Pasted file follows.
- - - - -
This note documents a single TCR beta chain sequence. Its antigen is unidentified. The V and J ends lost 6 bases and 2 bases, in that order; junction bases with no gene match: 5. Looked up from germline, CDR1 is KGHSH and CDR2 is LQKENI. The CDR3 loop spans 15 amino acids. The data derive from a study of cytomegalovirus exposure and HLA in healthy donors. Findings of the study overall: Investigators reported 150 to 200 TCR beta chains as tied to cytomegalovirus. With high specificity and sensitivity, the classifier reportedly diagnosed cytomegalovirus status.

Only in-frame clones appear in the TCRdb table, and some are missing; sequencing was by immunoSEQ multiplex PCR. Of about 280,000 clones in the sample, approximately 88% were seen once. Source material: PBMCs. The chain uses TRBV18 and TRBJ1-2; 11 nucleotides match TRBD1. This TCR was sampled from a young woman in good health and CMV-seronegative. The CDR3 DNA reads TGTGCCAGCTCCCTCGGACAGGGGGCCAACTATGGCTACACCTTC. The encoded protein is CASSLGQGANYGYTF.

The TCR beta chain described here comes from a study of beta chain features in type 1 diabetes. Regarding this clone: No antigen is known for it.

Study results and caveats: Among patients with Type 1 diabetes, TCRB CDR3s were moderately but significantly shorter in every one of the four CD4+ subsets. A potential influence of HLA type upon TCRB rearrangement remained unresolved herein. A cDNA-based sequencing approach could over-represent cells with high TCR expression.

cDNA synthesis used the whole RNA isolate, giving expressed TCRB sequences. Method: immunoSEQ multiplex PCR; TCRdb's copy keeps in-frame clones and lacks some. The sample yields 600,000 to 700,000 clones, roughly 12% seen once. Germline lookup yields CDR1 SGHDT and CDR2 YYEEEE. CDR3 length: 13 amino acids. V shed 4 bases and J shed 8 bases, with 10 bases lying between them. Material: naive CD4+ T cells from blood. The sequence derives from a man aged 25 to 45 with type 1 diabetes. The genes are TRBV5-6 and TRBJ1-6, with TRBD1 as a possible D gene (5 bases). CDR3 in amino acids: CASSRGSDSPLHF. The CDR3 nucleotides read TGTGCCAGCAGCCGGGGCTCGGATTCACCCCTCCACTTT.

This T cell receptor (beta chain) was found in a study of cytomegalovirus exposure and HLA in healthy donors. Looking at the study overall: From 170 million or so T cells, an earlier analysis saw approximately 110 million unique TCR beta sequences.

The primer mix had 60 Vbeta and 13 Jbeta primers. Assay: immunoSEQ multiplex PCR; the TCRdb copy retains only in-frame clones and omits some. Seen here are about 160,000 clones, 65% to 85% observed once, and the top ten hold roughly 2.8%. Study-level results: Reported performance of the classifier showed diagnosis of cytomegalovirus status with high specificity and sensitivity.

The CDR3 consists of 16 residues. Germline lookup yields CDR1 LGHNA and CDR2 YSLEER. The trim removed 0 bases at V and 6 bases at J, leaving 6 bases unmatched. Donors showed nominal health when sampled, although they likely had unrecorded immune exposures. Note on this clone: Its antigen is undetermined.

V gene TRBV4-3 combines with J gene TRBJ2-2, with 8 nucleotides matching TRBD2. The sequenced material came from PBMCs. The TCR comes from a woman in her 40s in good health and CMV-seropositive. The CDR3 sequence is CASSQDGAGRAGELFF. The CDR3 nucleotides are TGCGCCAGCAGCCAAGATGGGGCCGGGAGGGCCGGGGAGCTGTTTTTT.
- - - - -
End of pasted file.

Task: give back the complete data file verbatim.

This note documents a single TCR beta chain sequence. Its antigen is unidentified. The V and J ends lost 6 bases and 2 bases, in that order; junction bases with no gene match: 5. Looked up from germline, CDR1 is KGHSH and CDR2 is LQKENI. The CDR3 loop spans 15 amino acids. The data derive from a study of cytomegalovirus exposure and HLA in healthy donors. Findings of the study overall: Investigators reported 150 to 200 TCR beta chains as tied to cytomegalovirus. With high specificity and sensitivity, the classifier reportedly diagnosed cytomegalovirus status.

Only in-frame clones appear in the TCRdb table, and some are missing; sequencing was by immunoSEQ multiplex PCR. Of about 280,000 clones in the sample, approximately 88% were seen once. Source material: PBMCs. The chain uses TRBV18 and TRBJ1-2; 11 nucleotides match TRBD1. This TCR was sampled from a young woman in good health and CMV-seronegative. The CDR3 DNA reads TGTGCCAGCTCCCTCGGACAGGGGGCCAACTATGGCTACACCTTC. The encoded protein is CASSLGQGANYGYTF.

The TCR beta chain described here comes from a study of beta chain features in type 1 diabetes. Regarding this clone: No antigen is known for it.

Study results and caveats: Among patients with Type 1 diabetes, TCRB CDR3s were moderately but significantly shorter in every one of the four CD4+ subsets. A potential influence of HLA type upon TCRB rearrangement remained unresolved herein. A cDNA-based sequencing approach could over-represent cells with high TCR expression.

cDNA synthesis used the whole RNA isolate, giving expressed TCRB sequences. Method: immunoSEQ multiplex PCR; TCRdb's copy keeps in-frame clones and lacks some. The sample yields 600,000 to 700,000 clones, roughly 12% seen once. Germline lookup yields CDR1 SGHDT and CDR2 YYEEEE. CDR3 length: 13 amino acids. V shed 4 bases and J shed 8 bases, with 10 bases lying between them. Material: naive CD4+ T cells from blood. The sequence derives from a man aged 25 to 45 with type 1 diabetes. The genes are TRBV5-6 and TRBJ1-6, with TRBD1 as a possible D gene (5 bases). CDR3 in amino acids: CASSRGSDSPLHF. The CDR3 nucleotides read TGTGCCAGCAGCCGGGGCTCGGATTCACCCCTCCACTTT.

This T cell receptor (beta chain) was found in a study of cytomegalovirus exposure and HLA in healthy donors. Looking at the study overall: From 170 million or so T cells, an earlier analysis saw approximately 110 million unique TCR beta sequences.

The primer mix had 60 Vbeta and 13 Jbeta primers. Assay: immunoSEQ multiplex PCR; the TCRdb copy retains only in-frame clones and omits some. Seen here are about 160,000 clones, 65% to 85% observed once, and the top ten hold roughly 2.8%. Study-level results: Reported performance of the classifier showed diagnosis of cytomegalovirus status with high specificity and sensitivity.

The CDR3 consists of 16 residues. Germline lookup yields CDR1 LGHNA and CDR2 YSLEER. The trim removed 0 bases at V and 6 bases at J, leaving 6 bases unmatched. Donors showed nominal health when sampled, although they likely had unrecorded immune exposures. Note on this clone: Its antigen is undetermined.

V gene TRBV4-3 combines with J gene TRBJ2-2, with 8 nucleotides matching TRBD2. The sequenced material came from PBMCs. The TCR comes from a woman in her 40s in good health and CMV-seropositive. The CDR3 sequence is CASSQDGAGRAGELFF. The CDR3 nucleotides are TGCGCCAGCAGCCAAGATGGGGCCGGGAGGGCCGGGGAGCTGTTTTTT.